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Before I had kids, scheduling was my life. I was involved in so many activities, I had to have my life planned down to the minute or I would definitely let a ball drop. Now? Four babies later? We don’t really do well with “schedules”. I mean, we work from home and homeschool. I rarely know what day it is, and we don’t even wake up the same time every day. So how in the world do we make a large family homeschool schedule without really making a schedule?

5 Steps to the Best Large Family Homeschool Schedule

5 Steps to the Best Large Family Homeschool Schedule

First things first, we have a daily “flow”. Our days look mostly the same, even though to an outsider it looks like chaos. We follow a natural rhythm in our house for certain activities, and it works beautifully for us. Immediately after breakfast, we start schoolwork. Immediately after lunch is a nap. We stick to this natural flow instead of a strict time-schedule.

Why We Have a “Flow” Instead of a Schedule

The first and main reason that we have a flow instead of a schedule is that our lives aren’t the type that can be easily scheduled. I am a blogger and virtual assistant, so my workload changes from day-to-day. Chris and I sell LuLaRoe together so that work depends on when we get new inventory, when we’re doing certain types of sales, and whether we have any in-person events happening. Add to that we homeschool, two of the kids have middle-of-the-week visitation with their bio-dad, and I have OB appointments thrown in randomly, and a time schedule just doesn’t make sense.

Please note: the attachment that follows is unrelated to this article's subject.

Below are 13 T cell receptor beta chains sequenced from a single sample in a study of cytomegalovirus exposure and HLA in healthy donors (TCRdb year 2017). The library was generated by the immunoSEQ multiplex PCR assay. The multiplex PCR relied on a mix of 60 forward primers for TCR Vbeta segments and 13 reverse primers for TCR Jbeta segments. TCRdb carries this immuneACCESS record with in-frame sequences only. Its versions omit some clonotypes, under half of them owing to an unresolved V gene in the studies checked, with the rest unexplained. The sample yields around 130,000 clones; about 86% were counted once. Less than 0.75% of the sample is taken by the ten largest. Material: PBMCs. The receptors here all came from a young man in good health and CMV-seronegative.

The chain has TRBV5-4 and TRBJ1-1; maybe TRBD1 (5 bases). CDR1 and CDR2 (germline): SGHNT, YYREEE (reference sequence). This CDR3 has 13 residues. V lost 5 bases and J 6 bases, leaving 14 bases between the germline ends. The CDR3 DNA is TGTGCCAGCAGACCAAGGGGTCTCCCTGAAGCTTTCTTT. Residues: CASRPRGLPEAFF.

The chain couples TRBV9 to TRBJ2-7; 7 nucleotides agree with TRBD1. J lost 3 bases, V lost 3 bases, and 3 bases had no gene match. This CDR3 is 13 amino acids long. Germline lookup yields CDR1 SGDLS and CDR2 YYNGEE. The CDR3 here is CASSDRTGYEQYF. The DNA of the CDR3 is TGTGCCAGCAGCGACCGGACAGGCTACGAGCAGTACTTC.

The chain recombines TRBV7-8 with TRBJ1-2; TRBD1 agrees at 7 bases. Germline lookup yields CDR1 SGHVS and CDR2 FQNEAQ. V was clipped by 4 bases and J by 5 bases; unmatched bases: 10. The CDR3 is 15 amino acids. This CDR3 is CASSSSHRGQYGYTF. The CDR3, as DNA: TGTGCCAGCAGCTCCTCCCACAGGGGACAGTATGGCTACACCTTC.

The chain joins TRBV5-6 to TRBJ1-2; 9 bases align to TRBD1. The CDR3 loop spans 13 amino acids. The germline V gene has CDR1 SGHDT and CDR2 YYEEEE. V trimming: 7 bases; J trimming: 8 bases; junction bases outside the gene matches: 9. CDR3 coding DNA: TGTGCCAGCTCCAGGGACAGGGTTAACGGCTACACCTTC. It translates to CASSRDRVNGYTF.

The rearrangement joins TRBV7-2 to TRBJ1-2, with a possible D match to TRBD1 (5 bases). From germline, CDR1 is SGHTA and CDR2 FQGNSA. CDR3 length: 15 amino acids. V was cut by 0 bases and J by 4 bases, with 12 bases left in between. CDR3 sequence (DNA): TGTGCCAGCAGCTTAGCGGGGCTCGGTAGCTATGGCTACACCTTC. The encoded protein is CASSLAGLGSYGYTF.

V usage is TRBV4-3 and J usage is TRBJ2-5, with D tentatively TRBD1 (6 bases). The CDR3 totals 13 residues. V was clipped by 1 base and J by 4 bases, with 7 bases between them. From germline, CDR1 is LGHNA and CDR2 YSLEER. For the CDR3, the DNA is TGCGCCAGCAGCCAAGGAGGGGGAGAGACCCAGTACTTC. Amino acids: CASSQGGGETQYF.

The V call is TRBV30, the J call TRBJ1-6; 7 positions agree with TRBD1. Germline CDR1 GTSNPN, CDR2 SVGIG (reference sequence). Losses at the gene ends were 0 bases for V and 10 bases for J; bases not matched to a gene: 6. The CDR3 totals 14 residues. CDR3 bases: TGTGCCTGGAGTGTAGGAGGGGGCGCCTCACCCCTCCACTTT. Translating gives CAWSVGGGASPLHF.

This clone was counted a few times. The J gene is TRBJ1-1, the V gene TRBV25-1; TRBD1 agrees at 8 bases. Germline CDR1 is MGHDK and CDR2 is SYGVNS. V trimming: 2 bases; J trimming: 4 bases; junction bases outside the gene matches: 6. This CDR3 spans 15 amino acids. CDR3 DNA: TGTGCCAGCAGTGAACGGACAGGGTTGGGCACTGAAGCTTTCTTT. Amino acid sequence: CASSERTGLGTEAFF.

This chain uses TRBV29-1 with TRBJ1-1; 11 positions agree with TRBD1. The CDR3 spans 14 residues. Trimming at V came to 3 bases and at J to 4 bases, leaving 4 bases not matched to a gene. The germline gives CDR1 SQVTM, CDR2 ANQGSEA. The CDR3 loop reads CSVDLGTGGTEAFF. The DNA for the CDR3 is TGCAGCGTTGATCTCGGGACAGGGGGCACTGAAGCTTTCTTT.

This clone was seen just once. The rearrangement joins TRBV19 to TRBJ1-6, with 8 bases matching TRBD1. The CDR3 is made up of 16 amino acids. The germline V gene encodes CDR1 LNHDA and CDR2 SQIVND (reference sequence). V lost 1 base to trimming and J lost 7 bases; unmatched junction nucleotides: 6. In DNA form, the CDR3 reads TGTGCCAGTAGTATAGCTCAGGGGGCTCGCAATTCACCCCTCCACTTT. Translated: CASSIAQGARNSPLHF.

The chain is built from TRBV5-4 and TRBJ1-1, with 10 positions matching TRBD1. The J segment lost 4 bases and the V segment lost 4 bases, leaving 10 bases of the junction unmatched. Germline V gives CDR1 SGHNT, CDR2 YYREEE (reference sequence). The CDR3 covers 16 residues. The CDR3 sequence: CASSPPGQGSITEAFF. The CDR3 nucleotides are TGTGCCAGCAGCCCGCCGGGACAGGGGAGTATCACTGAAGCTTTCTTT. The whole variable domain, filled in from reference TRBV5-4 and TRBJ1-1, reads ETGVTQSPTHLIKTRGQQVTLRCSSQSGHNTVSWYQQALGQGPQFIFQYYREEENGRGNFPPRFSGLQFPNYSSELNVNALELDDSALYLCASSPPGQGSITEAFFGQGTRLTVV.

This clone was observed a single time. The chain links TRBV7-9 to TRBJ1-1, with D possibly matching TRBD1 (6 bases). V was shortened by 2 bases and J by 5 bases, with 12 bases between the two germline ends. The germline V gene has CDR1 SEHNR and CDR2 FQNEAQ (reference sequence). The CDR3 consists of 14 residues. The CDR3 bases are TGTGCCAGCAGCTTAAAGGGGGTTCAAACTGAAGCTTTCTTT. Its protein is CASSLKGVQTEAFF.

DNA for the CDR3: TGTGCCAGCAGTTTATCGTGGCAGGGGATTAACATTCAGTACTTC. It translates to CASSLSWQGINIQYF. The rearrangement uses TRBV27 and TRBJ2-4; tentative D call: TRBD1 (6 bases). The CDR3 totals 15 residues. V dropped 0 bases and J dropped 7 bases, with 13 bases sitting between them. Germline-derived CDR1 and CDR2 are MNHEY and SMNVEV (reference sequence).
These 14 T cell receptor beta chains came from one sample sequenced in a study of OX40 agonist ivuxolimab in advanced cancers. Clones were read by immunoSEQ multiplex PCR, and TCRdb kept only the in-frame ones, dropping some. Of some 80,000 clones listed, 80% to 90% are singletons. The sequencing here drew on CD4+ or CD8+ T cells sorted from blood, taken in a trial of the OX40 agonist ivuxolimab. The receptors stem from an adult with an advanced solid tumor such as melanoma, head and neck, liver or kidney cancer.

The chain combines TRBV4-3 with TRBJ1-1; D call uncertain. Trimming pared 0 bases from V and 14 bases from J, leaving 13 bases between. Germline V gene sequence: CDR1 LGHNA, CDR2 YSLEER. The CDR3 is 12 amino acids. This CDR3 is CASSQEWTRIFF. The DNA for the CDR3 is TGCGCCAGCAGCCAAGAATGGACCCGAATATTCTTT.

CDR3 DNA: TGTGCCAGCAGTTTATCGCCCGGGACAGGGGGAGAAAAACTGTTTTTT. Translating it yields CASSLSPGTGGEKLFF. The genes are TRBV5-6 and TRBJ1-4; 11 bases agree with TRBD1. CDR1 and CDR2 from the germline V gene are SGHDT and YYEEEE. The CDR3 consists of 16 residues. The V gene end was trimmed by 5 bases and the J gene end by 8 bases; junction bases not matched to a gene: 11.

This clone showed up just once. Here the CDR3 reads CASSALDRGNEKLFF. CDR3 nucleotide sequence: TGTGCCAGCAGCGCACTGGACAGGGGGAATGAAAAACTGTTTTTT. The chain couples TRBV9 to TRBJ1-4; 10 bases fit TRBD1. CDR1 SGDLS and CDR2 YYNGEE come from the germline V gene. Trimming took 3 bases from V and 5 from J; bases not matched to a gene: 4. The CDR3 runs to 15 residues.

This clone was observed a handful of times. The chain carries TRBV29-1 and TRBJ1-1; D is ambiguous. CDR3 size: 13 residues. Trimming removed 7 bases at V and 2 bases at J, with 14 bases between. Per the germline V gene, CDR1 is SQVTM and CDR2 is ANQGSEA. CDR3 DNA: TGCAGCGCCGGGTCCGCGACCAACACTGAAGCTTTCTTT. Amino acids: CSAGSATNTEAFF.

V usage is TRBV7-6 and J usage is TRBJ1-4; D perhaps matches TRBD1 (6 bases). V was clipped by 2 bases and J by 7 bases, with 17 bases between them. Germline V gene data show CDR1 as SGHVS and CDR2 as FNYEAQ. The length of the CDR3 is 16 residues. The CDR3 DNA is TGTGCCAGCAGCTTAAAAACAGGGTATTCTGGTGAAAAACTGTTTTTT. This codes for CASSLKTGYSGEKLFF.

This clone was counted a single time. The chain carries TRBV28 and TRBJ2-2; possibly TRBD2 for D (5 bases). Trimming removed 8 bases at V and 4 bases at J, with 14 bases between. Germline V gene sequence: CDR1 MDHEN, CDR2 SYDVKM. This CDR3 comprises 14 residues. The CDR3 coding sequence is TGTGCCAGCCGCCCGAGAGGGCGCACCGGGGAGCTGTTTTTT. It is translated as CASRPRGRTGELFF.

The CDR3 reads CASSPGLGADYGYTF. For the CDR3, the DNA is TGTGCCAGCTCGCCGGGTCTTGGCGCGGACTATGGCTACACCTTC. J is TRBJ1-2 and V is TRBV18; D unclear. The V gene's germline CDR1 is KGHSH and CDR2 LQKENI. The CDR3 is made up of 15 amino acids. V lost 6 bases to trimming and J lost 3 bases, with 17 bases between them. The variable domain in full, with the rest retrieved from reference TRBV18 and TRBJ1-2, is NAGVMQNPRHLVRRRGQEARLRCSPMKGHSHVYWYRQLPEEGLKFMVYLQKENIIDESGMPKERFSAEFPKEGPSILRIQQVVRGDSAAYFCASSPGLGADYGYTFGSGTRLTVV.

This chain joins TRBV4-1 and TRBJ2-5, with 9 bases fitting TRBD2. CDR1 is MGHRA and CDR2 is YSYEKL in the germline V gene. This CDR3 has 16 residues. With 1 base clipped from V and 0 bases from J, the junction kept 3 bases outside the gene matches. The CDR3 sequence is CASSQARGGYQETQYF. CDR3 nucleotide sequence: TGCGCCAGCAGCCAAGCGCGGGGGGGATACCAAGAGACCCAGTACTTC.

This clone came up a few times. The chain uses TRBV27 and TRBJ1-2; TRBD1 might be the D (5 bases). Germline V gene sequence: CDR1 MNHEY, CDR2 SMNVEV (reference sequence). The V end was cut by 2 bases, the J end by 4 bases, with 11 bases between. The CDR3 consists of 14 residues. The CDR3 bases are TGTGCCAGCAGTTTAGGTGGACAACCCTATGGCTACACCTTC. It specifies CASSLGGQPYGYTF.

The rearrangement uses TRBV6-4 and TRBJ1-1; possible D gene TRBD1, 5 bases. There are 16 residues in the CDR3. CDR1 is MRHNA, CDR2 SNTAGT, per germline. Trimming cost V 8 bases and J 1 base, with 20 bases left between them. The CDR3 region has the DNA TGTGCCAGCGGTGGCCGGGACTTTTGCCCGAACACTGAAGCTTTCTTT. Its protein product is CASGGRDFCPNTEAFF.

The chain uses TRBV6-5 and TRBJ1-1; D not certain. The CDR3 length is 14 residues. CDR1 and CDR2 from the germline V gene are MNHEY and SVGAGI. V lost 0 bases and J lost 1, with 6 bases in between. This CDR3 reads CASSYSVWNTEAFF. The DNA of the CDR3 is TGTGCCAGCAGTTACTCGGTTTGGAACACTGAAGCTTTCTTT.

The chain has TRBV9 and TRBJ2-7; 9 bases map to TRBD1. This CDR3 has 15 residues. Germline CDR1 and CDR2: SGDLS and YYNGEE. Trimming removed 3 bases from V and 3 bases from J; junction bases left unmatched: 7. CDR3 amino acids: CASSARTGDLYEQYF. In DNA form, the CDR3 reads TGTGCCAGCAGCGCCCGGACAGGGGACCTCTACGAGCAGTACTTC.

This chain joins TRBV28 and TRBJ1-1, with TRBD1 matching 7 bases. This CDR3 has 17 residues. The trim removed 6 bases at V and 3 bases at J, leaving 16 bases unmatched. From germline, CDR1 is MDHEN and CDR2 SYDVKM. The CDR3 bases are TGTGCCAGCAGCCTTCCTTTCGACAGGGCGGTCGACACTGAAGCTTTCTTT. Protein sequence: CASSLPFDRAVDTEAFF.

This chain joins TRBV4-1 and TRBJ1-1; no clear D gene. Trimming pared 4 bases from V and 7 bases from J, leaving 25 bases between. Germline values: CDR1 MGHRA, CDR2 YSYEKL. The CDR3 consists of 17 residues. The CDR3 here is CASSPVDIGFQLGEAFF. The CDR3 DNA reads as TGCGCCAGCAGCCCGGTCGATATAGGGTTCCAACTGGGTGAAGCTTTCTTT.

We also prefer a flow for our family because of A-Man’s autism. Autistic kids can be extremely routine driven, and many become fixated with a time specific schedule. As mentioned above, our lives are too varied for a time schedule, so it would be torture for A-Man if he was used to having breakfast at 7:45 am every day and we suddenly ate at 7:30 because we had to leave the house.

Since we don’t focus on times, A-Man has his sense of routine and the flexibility to change what we do each day. We keep big activities mostly the same. For example, immediately after lunch is rest time every day. We have the routine set in stone, but we can have lunch at 11 and take a short rest time after if there’s somewhere we need to be in the early afternoon, or we can have lunch at one and take a short rest after if we are running errands in the morning.

Our “flow” gives us the perfect balance of routine, flexibility, and the ability to be a bit spontaneous!

Individual Subjects

The most difficult part of any large family homeschool schedule is fitting in all of the individual subjects. Those subjects that each kid needs to be taught one-on-one with help from mom or dad. Oftentimes these are reading, writing, and math.

For our family, we have a few “hacks” for how we handle individual subjects. First, we outsource some. You’ll see several posts on here about online programs for reading or math. We also teach independent learning as quickly as our kiddos are ready. Mr. C can do many of his subjects independently now that he’s a solid reader.

We also like to flip flop subjects that need direct instruction with those that can be done independently. That way each kiddo is getting individual attention with short breaks of independent learning time. And finally, we are lucky enough to have both parents home. So I can take the smaller kiddos while Chris teachers Mr. C or visa versa.